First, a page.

Hines Ward is in a sailor suit; his partner, Kym Johnson is dressed as a tattered sail. We get it – they’re going to dance to The Wreck of the Hesperus, by that great American poet Henry Wadsworth Longfellow! No? We’ve got to stop reading so much into the costuming. It’s a rhumba to “Proud To Be An American” because, in this great melting pot, nobody can tell nobody they can’t dance any Latin dance to any Country tune. Actually, Hines is doing a minimum of dancing, not up to his usual standards of movement, and coming in low on the Step-o-Meter. The judges interpret that as “ease and elegance” as Len says; Len seems focused on Hines’s hip action, apparently distracted from his feet. The judges honor him with 27points. But the Step-O-Meter reads “fail.”

Kirstie Alley and Maks Chmerkovskiy are rehearsing but Kirstie has arranged a little surprise. She’s bringing in a “dance doctor”. In walks John Travolta – and we have visions of John bringing the intensity to K &M’s dance that he had with Uma Thurman dancing the twist in “Pulp Fiction.” Then we notice that he’s not going to remove his coat, suggesting the he’s now been Kirstie-sized and his days of actually dancing on camera are over. He’s just there to clown around and tell the two that they should sex up this week’s performance. Point taken: their foxtrot to “American Woman” features a shirtless Max and a heavy tango influence – tangtrot? foxgo? -- though Kirstie is moving very carefully so as not to collapse Max or lose a shoe or otherwise endure a third peril, so the dance loses something in the intensity department. Carrie Ann calls it their best dance ever, which is setting the bar fairly low. It wasn’t Len’s cup of tea. But Bruno said he didn’t know they were “so dirty” and wonders “are you taking direct bookings or do I have to go through an agent.”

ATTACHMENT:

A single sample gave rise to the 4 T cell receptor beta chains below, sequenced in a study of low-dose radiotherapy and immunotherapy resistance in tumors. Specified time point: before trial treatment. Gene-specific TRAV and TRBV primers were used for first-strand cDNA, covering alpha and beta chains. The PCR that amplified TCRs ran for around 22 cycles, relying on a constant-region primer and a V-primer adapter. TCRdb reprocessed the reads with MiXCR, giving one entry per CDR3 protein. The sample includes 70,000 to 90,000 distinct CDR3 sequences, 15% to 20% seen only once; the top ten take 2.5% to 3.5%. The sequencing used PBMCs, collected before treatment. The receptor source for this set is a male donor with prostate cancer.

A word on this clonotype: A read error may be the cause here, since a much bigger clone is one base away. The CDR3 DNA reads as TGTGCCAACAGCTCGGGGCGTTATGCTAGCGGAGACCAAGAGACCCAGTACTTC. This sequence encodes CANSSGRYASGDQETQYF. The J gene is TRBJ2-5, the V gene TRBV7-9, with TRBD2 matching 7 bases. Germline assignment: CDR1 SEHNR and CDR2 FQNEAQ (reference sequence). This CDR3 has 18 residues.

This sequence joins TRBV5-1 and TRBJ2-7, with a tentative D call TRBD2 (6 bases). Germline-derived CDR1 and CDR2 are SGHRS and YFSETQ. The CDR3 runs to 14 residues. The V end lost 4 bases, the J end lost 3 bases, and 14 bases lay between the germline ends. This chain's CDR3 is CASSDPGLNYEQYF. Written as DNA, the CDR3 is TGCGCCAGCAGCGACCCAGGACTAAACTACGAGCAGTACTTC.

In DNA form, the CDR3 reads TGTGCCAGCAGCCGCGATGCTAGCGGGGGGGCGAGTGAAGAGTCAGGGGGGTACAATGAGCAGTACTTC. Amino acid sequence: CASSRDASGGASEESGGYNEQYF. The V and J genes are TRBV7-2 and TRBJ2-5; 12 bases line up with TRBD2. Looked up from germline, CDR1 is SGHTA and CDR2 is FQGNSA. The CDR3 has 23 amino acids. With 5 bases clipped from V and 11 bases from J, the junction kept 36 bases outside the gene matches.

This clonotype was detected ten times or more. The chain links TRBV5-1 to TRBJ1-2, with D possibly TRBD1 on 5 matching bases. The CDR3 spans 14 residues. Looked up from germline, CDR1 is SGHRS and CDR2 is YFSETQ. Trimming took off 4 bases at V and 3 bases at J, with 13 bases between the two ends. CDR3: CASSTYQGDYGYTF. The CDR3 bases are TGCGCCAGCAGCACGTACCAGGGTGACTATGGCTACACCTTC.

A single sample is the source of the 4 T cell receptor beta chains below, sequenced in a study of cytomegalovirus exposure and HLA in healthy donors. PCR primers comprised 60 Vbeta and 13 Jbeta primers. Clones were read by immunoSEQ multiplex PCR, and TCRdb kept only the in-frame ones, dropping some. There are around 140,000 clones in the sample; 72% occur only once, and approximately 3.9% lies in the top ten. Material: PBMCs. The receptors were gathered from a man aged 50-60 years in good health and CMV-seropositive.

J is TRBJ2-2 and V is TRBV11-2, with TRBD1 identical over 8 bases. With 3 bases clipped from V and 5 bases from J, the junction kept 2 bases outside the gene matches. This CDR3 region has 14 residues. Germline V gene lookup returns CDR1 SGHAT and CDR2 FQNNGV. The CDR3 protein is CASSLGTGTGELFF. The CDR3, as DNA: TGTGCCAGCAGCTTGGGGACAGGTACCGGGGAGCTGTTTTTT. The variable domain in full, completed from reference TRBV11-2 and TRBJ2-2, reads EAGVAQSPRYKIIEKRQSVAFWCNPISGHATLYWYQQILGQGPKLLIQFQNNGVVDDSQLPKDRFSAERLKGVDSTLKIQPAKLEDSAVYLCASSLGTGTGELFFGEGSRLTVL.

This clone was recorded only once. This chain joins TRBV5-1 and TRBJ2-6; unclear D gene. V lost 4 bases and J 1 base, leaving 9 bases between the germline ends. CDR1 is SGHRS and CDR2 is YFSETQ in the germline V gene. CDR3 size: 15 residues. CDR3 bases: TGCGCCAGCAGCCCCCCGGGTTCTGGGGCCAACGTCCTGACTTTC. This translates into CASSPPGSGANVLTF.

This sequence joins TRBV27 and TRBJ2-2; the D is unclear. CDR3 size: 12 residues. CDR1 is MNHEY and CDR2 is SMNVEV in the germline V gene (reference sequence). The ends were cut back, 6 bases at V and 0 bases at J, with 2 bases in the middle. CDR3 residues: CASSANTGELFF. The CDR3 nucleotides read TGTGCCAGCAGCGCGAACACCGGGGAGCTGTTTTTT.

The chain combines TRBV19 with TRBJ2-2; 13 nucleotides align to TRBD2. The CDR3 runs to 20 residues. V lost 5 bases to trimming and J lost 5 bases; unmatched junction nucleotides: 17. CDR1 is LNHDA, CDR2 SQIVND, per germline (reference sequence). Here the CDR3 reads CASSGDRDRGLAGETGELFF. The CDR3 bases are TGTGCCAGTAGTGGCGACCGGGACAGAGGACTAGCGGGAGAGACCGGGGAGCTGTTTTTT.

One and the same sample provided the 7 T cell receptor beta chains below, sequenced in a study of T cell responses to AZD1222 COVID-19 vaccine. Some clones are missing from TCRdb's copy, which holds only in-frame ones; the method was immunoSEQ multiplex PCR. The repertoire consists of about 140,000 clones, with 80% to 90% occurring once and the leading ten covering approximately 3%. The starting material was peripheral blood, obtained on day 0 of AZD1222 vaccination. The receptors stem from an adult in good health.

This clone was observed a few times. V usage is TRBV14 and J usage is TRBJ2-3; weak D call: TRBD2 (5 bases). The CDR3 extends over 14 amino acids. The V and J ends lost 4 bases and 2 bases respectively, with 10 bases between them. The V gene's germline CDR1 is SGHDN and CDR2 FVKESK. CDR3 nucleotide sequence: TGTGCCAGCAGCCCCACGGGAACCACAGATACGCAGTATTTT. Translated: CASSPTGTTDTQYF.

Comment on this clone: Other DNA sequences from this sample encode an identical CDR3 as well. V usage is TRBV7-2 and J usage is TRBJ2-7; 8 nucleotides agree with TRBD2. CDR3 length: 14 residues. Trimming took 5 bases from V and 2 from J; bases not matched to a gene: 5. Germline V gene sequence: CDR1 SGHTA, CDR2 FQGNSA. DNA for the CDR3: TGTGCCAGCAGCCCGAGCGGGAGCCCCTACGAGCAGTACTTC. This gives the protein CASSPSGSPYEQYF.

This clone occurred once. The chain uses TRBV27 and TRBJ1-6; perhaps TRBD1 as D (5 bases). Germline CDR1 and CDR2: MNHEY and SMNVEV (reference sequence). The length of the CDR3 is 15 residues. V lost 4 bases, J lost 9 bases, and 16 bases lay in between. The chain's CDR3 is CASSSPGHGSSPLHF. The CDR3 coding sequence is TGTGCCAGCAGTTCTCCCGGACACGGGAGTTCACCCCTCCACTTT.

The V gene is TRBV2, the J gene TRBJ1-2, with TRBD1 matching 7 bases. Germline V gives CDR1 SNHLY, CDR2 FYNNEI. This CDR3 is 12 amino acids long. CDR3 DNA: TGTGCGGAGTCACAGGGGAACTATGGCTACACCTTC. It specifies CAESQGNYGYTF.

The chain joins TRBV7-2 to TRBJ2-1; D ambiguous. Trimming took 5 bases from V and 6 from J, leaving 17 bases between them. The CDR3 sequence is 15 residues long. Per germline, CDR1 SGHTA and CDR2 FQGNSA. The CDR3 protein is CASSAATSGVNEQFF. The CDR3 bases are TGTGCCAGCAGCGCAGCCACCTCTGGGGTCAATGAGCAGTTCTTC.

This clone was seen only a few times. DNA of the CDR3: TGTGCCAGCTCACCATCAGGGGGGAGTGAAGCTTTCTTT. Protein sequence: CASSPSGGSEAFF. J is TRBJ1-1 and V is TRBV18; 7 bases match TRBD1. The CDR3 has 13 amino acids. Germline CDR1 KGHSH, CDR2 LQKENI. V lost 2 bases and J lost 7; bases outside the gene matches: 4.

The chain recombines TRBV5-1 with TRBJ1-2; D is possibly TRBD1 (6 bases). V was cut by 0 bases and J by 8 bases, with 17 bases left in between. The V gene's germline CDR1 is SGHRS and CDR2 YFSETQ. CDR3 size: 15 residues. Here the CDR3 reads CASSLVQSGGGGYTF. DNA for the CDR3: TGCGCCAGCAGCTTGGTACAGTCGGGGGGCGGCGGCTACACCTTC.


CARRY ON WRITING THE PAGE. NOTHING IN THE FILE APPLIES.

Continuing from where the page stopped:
“I’m expensive,” Maks shoots back.

“I can afford it,” Bruno responds.

The judges give Kirstie 23 points.

Now for this week’s episode of “Louis and Kendra: In Treatment,” in which both of them try to deal with their anger issues, hers against the judges and just everybody, and his all about her. One of the pleasures of this season is watching Louis clench his jaw muscles whenever Kendra speaks. We don’t know Dutch but can only imagine he’s thinking “You stupid-head, potato-foot, bunny person!” every time she speaks. Tonight, they make a breakthrough, as Louis tells her “You have a smile but you look nervous,” and “show your motion, take the brake off and move”. It seems to work, except now she has delusions of grandeur, addressing America with “I promise you I’m putting my heart and soul into this foxtrot. I won’t let you down.” Brief interlude while a lot of stuff falls from the ceiling because they are about to perform the one thousandth competitive dance performance on “DWTS” and, as Bergeron says, “we’re nothing if not understated.” They hit the floor to “Yankee Doodle” in the style of an old Broadway review number and it’s fun and she’s showing both a high step count and range of motion. But Kendra still has her old frozen dance face on, so it’s more sessions to come for “Louis and Kendra: In Treatment.” Meanwhile, the judges grant her 22 points.

Chelsea Kane and Mark Ballas will samba to Miley Cyrus’s “Party in the USA.” There’s a story line here: He’s a guy in a grubby jeans working in a gas station visited by a girl in a sparkly American flag outfit symbolizing tax refunds, or something happy and official. Anyway, enough story line, they’re off in jolly, high energy dance, and Chelsea ranks very high on the WaPo TeamTV Self-Propulsion Scale, which counts time out of the arms of your professional dance partner in which you have to remember your steps without any pushing, pinching or jaw clenching by the pro. Truth is, Chelsea is the best celeb dancer this season but being young and limber she ranks low on the TeamTV Resist-O-Meter that measures the amount of resistance that celebrities must overcome due to weight, age and previous injuries both real and psychic, and that seem to count for so much on “DWTS.” The judges shower her with 26 points.

By  |  06:00 AM ET, 04/19/2011

Categories:  Dancing With the Stars